Gold ribbons decorate the trees at Beaumont Hospital in Royal Oak in recognition of September being Childhood Cancer Awareness Month.

Gold ribbons decorate the trees at Beaumont Hospital in Royal Oak in recognition of September being Childhood Cancer Awareness Month.

Photo provided by Beaumont Health

‘Go gold’ for childhood cancer awareness

By: Sarah Wojcik | Royal Oak Review | Published September 22, 2020


ROYAL OAK — While accidents are the leading cause of death in children, cancer is the No. 1 cause of death due to disease in children.

Beaumont Hospital in Royal Oak has decked its trees and lawns with gold ribbons and yard signs and is encouraging the public to don their own gold — in person and on social media — to raise awareness about childhood cancer.

“While cancer is still more common in the adult population, we are making great strides in curing children and adolescents with cancer,” said Dr. Kate Gowans, chief of Beaumont Children’s Pediatric Hematology and Oncology. “Taking care of these kids and families is incredibly inspiring and rewarding.”

Gowans said her approach is to find out as much as possible about each individual patient and design a specialized treatment for the best results. New treatments offered at Beaumont Children’s, such as proton therapy and molecularly targeted therapy, help reduce harm.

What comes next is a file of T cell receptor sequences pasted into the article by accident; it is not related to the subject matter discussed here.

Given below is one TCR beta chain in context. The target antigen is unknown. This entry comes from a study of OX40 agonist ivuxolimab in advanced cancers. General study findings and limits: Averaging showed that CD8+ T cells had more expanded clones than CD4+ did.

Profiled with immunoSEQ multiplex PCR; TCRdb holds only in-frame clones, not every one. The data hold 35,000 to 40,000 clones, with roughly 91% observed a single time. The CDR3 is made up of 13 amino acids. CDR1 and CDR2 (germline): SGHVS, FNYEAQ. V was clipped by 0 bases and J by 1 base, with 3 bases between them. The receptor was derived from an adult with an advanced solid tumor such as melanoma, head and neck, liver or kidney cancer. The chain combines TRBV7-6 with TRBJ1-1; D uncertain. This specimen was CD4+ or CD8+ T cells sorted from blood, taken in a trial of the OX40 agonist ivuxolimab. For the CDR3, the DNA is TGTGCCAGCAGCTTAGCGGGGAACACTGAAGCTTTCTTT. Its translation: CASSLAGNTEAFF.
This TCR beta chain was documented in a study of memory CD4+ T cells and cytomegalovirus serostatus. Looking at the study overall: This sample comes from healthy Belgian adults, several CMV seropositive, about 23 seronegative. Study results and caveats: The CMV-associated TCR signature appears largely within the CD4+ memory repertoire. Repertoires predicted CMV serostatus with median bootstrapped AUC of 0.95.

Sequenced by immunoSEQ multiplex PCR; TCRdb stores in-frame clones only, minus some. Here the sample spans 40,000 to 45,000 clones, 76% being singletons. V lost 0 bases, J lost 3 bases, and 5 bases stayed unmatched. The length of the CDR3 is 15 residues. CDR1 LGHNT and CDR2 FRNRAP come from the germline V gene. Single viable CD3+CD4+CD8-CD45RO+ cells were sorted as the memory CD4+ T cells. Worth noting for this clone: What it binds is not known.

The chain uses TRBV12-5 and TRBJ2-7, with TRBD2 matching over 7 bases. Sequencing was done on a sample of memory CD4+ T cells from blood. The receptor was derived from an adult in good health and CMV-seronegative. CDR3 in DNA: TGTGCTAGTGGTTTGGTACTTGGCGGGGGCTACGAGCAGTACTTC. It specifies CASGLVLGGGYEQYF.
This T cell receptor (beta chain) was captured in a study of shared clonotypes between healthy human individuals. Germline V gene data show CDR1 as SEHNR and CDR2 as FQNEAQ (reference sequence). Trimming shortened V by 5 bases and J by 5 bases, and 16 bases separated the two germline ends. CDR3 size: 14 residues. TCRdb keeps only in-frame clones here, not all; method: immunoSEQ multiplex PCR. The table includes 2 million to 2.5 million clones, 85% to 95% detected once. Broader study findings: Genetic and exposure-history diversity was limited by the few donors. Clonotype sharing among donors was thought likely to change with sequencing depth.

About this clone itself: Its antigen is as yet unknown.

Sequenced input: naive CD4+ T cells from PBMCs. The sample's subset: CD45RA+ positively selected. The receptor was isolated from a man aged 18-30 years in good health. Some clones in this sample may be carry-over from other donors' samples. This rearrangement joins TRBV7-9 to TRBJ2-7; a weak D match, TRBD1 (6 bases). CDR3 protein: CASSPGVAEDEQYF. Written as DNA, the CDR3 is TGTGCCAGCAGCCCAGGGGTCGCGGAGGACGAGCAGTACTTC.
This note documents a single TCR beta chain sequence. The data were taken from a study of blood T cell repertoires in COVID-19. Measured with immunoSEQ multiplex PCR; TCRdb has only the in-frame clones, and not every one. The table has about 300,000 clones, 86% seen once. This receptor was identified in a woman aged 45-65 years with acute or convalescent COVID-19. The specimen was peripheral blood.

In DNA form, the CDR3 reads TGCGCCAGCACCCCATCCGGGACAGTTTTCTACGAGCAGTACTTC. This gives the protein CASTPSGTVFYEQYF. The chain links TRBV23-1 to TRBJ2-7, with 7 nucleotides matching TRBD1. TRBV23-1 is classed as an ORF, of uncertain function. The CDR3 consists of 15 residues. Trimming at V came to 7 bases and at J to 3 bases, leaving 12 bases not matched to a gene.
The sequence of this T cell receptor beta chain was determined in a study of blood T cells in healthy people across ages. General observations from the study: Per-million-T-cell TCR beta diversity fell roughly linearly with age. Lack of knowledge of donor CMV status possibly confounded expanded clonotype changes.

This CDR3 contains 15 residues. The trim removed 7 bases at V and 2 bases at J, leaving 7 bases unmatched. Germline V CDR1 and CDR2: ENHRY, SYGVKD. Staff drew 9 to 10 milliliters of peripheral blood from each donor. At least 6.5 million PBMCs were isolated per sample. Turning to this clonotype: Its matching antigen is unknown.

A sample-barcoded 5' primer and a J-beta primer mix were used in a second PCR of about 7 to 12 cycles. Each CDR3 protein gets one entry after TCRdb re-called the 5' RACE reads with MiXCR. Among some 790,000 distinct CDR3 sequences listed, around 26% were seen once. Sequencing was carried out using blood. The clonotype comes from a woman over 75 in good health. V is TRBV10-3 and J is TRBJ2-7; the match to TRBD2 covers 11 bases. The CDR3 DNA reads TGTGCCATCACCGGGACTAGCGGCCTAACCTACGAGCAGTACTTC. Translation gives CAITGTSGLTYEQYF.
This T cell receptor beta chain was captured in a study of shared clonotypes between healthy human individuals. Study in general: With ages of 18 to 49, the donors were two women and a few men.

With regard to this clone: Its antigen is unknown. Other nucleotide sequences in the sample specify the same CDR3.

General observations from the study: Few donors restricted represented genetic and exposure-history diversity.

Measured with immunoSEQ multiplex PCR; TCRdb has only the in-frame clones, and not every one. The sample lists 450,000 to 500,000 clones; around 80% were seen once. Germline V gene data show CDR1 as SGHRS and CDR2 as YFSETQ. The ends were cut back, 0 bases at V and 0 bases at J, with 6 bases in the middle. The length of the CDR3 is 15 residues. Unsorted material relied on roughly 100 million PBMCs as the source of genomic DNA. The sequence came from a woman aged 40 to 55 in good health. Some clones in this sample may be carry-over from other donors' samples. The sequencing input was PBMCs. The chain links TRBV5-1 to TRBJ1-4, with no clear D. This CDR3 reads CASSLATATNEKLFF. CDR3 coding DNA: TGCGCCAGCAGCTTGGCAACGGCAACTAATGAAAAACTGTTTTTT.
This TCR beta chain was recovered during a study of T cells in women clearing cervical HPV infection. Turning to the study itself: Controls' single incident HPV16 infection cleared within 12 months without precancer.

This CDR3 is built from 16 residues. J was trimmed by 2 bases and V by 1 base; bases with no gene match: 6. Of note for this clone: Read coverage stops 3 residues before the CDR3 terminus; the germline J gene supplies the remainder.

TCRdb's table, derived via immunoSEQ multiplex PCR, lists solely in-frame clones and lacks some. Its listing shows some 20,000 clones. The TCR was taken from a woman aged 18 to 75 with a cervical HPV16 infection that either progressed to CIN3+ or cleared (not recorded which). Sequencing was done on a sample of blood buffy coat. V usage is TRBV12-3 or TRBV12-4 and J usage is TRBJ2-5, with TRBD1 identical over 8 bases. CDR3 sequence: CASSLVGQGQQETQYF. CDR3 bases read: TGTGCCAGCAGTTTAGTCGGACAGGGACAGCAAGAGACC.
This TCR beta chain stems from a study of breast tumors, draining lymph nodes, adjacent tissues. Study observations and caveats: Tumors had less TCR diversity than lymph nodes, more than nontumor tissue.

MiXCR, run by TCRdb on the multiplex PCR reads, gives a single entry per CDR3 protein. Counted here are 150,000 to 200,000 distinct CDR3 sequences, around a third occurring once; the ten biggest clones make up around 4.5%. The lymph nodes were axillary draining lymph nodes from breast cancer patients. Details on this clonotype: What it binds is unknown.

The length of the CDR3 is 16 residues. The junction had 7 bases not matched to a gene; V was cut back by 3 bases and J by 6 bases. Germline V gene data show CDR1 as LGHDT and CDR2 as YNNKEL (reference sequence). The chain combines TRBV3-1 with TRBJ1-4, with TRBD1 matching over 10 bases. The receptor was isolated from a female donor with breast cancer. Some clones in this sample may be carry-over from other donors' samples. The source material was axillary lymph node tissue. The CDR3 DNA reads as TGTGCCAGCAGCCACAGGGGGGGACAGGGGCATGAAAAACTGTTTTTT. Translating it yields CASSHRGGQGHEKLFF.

“September is a month to increase awareness of these rare illnesses, because they truly are rare illnesses, and to keep the momentum going the rest of the year,” she said.

Lisa Muma, a nurse and coordinator of the Pediatric Long-Term Follow-up Clinic, works to provide care for pediatric patients into adolescence and adulthood after the completion of their cancer therapy.

Long-term health issues can arise from cancer treatments, such as cardiac and respiratory issues, vision and hearing problems, delayed growth, and development and learning disabilities.

Besides helping families with medical issues, the clinic also addresses concerns related to educational access, insurance and employability. Clinic team members include a pediatric oncologist, pediatric oncology nurse navigator, pediatric social worker, child psychologist and clinic dietitian.

Clinic founder and cancer specialist Dr. Charles Main helped create the Charles A. Main, M.D., Pediatric Cancer Survivor Scholarship Fund as a source for college scholarships supported by community donations.

The Gilbert Family Adolescent and Young Adult Program provides medical specialists, psychosocial services, financial counseling, and academic and mentor support for adolescents and young adults ages 15 to 26.

“Gold is the color for childhood cancer because children are pure gold,” Muma said. “Two-thirds of cancer survivors have some kind of delayed effort, and a quarter of those are pretty severe or life-threatening.”

Muma said the clinic has, to date, given out more than 200 scholarships amounting to more than $1 million.

“(We try to help out) with the extra stuff (parents) need. They’re not thinking ahead to college. They’re thinking about getting through the day,” she said. “It’s such a privilege to be able to follow these kids as they grow into adulthood.”

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